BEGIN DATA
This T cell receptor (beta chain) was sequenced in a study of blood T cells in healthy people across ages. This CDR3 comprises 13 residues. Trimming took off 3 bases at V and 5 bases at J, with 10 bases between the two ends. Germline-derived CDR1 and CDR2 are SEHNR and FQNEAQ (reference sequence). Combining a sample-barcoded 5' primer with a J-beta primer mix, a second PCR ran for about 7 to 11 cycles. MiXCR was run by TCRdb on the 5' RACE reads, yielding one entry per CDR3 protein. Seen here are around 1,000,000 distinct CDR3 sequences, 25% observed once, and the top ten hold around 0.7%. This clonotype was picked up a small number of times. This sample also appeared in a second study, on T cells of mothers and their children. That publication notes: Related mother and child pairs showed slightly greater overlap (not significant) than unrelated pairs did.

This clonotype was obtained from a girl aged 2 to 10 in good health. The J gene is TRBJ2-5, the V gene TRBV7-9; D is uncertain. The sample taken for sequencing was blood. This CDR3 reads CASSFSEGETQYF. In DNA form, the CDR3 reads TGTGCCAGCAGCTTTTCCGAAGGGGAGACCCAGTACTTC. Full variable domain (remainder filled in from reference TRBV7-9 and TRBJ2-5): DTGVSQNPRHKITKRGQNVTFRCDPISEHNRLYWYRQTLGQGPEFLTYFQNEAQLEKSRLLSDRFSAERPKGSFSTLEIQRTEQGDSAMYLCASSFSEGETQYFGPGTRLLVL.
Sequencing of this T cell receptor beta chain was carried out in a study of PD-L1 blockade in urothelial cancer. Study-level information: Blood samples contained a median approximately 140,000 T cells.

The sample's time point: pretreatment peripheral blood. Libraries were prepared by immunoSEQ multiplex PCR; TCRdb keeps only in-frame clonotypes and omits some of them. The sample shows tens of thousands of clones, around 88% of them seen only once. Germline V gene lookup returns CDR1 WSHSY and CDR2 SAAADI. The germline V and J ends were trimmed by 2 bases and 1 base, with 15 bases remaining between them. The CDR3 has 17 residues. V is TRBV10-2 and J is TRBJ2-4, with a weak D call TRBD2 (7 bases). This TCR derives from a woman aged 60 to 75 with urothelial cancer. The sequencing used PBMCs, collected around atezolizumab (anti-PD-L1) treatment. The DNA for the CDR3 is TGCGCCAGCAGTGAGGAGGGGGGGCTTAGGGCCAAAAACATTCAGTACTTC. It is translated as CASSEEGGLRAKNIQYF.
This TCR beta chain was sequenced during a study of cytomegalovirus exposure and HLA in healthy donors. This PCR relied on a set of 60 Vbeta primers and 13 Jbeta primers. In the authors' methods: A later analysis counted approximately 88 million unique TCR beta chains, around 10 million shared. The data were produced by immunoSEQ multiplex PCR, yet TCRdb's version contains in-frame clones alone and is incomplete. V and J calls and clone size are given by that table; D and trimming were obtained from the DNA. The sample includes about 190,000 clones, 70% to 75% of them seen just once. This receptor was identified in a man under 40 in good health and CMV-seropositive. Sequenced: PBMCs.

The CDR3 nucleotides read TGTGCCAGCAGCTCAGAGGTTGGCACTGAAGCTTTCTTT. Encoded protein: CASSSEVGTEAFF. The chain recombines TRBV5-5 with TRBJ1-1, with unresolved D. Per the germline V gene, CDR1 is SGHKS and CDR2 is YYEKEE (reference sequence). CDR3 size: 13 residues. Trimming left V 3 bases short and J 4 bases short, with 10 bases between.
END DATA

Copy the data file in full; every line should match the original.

This T cell receptor (beta chain) was sequenced in a study of blood T cells in healthy people across ages. This CDR3 comprises 13 residues. Trimming took off 3 bases at V and 5 bases at J, with 10 bases between the two ends. Germline-derived CDR1 and CDR2 are SEHNR and FQNEAQ (reference sequence). Combining a sample-barcoded 5' primer with a J-beta primer mix, a second PCR ran for about 7 to 11 cycles. MiXCR was run by TCRdb on the 5' RACE reads, yielding one entry per CDR3 protein. Seen here are around 1,000,000 distinct CDR3 sequences, 25% observed once, and the top ten hold around 0.7%. This clonotype was picked up a small number of times. This sample also appeared in a second study, on T cells of mothers and their children. That publication notes: Related mother and child pairs showed slightly greater overlap (not significant) than unrelated pairs did.

This clonotype was obtained from a girl aged 2 to 10 in good health. The J gene is TRBJ2-5, the V gene TRBV7-9; D is uncertain. The sample taken for sequencing was blood. This CDR3 reads CASSFSEGETQYF. In DNA form, the CDR3 reads TGTGCCAGCAGCTTTTCCGAAGGGGAGACCCAGTACTTC. Full variable domain (remainder filled in from reference TRBV7-9 and TRBJ2-5): DTGVSQNPRHKITKRGQNVTFRCDPISEHNRLYWYRQTLGQGPEFLTYFQNEAQLEKSRLLSDRFSAERPKGSFSTLEIQRTEQGDSAMYLCASSFSEGETQYFGPGTRLLVL.
Sequencing of this T cell receptor beta chain was carried out in a study of PD-L1 blockade in urothelial cancer. Study-level information: Blood samples contained a median approximately 140,000 T cells.

The sample's time point: pretreatment peripheral blood. Libraries were prepared by immunoSEQ multiplex PCR; TCRdb keeps only in-frame clonotypes and omits some of them. The sample shows tens of thousands of clones, around 88% of them seen only once. Germline V gene lookup returns CDR1 WSHSY and CDR2 SAAADI. The germline V and J ends were trimmed by 2 bases and 1 base, with 15 bases remaining between them. The CDR3 has 17 residues. V is TRBV10-2 and J is TRBJ2-4, with a weak D call TRBD2 (7 bases). This TCR derives from a woman aged 60 to 75 with urothelial cancer. The sequencing used PBMCs, collected around atezolizumab (anti-PD-L1) treatment. The DNA for the CDR3 is TGCGCCAGCAGTGAGGAGGGGGGGCTTAGGGCCAAAAACATTCAGTACTTC. It is translated as CASSEEGGLRAKNIQYF.
This TCR beta chain was sequenced during a study of cytomegalovirus exposure and HLA in healthy donors. This PCR relied on a set of 60 Vbeta primers and 13 Jbeta primers. In the authors' methods: A later analysis counted approximately 88 million unique TCR beta chains, around 10 million shared. The data were produced by immunoSEQ multiplex PCR, yet TCRdb's version contains in-frame clones alone and is incomplete. V and J calls and clone size are given by that table; D and trimming were obtained from the DNA. The sample includes about 190,000 clones, 70% to 75% of them seen just once. This receptor was identified in a man under 40 in good health and CMV-seropositive. Sequenced: PBMCs.

The CDR3 nucleotides read TGTGCCAGCAGCTCAGAGGTTGGCACTGAAGCTTTCTTT. Encoded protein: CASSSEVGTEAFF. The chain recombines TRBV5-5 with TRBJ1-1, with unresolved D. Per the germline V gene, CDR1 is SGHKS and CDR2 is YYEKEE (reference sequence). CDR3 size: 13 residues. Trimming left V 3 bases short and J 4 bases short, with 10 bases between.